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NEW vehicle sales continued to show recovery last month as the industry recovered from its worst declines.
The National Association of Automobile Manufacturers (Naamsa) said the year started on a positive footing.
"However, sales in the medium and heavy commercial vehicle segments registered substantial declines compared with the corresponding month last year, suggesting continued subdued levels of economic activity," the association said.
Total market sales for January increased 15,4percent on the already depressed January 2009 but showed a 25percent growth over December.
"Even taking into account that December sales were 7,2percent down on the previous year, with some of that slowdown no doubt accounting for January sales, the start to 2010 is reassuring," said Jacques Brent, vice president of marketing, sales and service at Ford Motor Company.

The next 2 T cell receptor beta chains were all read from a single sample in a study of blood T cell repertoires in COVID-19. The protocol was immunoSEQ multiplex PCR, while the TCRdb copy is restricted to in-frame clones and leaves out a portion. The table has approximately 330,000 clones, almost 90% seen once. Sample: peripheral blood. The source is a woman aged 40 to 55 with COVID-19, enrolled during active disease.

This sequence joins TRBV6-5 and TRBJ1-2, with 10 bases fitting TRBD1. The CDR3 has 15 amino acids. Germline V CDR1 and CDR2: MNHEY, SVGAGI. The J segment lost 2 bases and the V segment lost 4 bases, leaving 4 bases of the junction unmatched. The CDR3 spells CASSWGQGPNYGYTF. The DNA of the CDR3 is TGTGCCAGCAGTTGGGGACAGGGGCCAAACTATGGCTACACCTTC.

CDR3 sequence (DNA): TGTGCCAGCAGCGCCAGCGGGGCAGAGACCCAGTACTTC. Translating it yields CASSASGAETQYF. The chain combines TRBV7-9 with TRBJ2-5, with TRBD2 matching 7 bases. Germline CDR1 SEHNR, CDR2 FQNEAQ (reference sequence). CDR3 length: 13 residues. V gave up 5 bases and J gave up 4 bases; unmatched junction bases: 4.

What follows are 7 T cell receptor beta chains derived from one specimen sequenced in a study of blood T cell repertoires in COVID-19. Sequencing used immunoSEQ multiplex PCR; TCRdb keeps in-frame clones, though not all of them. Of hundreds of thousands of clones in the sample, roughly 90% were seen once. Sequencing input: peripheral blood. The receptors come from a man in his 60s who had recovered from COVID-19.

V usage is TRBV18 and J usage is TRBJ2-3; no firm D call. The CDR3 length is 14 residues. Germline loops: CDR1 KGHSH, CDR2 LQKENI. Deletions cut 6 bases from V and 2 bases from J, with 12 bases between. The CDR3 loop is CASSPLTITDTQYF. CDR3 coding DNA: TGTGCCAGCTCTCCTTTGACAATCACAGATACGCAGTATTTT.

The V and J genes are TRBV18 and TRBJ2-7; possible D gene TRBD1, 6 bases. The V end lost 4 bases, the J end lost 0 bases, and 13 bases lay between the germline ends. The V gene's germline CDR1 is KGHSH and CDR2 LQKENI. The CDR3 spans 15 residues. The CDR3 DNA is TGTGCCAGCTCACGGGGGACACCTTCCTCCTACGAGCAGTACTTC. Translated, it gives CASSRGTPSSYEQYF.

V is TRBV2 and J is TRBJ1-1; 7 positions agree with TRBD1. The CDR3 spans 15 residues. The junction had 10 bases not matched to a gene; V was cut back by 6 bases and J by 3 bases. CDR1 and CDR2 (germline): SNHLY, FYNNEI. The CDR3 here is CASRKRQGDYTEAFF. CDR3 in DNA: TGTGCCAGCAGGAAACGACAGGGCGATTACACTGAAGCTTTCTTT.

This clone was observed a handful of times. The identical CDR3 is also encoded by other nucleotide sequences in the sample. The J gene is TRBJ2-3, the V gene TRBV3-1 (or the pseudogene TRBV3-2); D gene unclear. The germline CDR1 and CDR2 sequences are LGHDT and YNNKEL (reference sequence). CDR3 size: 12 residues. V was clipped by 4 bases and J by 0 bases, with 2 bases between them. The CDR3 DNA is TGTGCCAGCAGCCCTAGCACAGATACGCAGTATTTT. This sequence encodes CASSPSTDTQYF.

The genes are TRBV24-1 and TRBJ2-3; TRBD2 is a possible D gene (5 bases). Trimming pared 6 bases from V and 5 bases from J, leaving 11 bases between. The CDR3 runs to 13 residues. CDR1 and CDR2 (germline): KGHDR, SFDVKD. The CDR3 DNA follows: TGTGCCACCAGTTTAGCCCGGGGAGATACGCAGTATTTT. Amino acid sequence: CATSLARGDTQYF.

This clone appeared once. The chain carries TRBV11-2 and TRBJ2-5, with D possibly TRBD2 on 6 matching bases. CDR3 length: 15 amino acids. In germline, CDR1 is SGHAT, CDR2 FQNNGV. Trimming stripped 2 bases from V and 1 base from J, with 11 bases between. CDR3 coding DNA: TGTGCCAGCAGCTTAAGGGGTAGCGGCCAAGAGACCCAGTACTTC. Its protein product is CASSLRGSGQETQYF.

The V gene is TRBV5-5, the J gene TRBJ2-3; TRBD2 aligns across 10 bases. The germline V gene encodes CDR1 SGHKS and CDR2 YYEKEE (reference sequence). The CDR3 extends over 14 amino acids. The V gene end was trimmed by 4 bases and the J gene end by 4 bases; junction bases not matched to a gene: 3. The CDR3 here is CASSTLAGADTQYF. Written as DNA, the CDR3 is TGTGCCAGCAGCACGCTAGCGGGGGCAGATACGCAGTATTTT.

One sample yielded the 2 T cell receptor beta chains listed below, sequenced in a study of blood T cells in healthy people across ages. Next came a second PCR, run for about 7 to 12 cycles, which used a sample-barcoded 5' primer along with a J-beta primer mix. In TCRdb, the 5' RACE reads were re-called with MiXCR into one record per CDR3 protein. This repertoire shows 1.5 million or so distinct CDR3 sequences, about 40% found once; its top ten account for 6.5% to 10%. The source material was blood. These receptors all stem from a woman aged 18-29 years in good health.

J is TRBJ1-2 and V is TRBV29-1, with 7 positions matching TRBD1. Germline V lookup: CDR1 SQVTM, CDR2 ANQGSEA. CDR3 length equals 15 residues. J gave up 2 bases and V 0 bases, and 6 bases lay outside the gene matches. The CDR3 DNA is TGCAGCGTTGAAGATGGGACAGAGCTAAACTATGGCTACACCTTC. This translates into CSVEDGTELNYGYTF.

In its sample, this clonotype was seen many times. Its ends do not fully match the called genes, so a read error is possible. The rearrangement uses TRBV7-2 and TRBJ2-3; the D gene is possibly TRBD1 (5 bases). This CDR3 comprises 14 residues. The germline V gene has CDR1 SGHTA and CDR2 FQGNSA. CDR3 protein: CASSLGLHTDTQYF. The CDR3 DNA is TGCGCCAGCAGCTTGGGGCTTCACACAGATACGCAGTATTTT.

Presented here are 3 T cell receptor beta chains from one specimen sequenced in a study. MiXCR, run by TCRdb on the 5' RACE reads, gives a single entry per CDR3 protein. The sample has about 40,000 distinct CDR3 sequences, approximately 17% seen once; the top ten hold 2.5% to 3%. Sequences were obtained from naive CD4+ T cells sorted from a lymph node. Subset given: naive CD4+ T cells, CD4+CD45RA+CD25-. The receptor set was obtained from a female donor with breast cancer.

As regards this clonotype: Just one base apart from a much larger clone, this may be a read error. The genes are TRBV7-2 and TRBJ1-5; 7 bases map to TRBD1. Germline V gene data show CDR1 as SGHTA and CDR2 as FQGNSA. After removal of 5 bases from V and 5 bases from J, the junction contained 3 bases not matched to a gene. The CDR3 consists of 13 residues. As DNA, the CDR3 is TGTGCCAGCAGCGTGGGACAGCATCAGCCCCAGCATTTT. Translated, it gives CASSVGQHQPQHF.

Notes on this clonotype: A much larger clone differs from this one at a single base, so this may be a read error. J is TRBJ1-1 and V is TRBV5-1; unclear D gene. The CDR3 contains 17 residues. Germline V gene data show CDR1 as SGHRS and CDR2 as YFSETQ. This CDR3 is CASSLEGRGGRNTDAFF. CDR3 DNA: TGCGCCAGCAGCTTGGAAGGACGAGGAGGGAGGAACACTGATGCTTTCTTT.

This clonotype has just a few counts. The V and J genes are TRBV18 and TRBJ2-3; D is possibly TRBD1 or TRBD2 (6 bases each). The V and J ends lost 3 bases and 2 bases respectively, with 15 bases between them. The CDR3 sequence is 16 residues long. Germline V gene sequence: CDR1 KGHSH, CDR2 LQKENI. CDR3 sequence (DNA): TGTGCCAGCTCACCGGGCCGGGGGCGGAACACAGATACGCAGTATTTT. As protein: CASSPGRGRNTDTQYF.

Passenger car sales shot up by 41percent over December sales and 20,1percent higher than January 2009.
"The market should be careful not to become over-zealous by the strong numbers," warned Brent.
"January figures remain skewed by delayed purchase decisions out of 2009. While there is clearly growth being experienced, and what many industry players are planning for in their forecasts, February will display a better indication of where the market may progress to."
Nedbank economist Nicky Weimar said: "Going forward, underlying demand will remain relatively weak, with households remaining reluctant to purchase big-ticket items as income remains under pressure, debt levels are still high and labour market conditions remain tight."
Marcel de Klerk, managing executive of Absa Vehicle and Asset Finance, said he expected vehicle sales to increase by 6 to 8percent this year, representing new passenger vehicle sales of around 240000.
"Despite interest rate cuts, we haven't seen any real improvement in debt to disposable income ratio levels yet," he said.